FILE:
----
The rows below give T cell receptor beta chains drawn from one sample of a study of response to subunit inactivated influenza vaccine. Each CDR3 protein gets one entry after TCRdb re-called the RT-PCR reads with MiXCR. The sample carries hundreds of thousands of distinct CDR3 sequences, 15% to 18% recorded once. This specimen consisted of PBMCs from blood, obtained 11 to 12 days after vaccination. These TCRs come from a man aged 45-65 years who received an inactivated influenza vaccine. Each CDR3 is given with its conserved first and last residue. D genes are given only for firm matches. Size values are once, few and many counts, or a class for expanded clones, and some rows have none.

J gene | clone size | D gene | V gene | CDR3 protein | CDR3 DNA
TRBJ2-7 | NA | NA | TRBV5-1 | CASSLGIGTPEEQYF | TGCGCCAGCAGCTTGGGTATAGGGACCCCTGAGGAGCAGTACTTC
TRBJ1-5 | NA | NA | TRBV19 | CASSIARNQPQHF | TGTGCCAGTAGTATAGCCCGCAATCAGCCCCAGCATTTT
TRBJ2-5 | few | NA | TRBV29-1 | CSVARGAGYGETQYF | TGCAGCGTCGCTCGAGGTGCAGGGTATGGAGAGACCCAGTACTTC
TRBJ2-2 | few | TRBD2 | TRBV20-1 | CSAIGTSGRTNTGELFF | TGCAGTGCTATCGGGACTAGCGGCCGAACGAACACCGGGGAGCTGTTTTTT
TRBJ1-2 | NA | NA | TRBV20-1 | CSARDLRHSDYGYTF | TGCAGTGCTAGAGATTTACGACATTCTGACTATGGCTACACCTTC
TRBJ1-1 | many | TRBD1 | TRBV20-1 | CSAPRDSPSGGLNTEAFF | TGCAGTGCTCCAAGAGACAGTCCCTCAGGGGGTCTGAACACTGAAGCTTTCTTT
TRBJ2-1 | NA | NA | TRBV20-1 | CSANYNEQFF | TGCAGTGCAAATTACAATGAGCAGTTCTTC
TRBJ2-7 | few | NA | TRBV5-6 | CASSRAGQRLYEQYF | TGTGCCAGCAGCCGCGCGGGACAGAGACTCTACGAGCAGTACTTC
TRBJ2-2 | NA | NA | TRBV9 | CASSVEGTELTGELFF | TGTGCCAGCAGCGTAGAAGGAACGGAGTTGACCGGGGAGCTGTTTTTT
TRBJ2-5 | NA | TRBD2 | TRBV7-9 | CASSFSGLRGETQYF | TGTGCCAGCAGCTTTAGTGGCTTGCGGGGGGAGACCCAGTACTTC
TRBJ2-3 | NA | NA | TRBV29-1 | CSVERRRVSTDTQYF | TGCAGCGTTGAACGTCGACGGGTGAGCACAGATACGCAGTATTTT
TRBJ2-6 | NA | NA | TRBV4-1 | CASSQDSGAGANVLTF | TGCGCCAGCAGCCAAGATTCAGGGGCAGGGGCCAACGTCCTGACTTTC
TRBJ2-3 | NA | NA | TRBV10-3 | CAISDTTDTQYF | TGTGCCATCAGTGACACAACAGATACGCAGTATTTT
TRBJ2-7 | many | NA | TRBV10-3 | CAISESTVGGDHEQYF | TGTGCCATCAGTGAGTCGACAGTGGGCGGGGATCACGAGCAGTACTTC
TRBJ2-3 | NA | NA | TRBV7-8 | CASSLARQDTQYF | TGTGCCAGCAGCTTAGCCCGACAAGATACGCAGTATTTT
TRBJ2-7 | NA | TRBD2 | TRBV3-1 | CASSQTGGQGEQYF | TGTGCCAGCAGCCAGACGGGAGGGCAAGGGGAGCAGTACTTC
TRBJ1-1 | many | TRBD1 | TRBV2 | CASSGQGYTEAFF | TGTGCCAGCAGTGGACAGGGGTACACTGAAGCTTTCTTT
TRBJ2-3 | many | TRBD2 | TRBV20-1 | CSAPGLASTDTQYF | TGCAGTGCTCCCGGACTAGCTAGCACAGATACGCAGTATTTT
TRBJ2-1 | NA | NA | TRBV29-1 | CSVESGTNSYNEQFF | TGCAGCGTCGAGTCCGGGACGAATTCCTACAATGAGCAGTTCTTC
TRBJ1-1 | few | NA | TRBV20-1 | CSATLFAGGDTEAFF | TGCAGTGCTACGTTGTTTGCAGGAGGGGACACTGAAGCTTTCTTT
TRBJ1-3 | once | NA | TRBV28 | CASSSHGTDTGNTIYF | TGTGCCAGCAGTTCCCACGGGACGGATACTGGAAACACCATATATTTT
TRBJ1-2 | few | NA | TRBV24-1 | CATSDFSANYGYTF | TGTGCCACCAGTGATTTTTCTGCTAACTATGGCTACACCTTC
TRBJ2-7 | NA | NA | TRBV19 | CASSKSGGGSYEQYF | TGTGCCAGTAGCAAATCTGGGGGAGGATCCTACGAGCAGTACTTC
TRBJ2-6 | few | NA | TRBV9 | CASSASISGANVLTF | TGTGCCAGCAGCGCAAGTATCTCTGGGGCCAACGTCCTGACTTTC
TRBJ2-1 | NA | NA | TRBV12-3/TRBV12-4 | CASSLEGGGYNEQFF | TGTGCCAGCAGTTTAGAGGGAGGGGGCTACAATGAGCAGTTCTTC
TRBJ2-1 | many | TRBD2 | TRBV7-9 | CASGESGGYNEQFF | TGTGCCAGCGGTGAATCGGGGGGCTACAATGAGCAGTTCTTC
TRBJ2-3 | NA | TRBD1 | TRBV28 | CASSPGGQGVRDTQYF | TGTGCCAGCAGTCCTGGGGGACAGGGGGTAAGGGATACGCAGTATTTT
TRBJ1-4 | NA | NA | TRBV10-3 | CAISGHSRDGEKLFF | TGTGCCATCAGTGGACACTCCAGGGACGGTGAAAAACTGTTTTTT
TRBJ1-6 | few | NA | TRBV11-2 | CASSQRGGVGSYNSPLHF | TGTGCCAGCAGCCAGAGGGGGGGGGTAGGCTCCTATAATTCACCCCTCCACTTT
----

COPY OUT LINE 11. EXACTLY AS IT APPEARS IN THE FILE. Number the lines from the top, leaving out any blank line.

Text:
TRBJ2-2 | NA | NA | TRBV9 | CASSVEGTELTGELFF | TGTGCCAGCAGCGTAGAAGGAACGGAGTTGACCGGGGAGCTGTTTTTT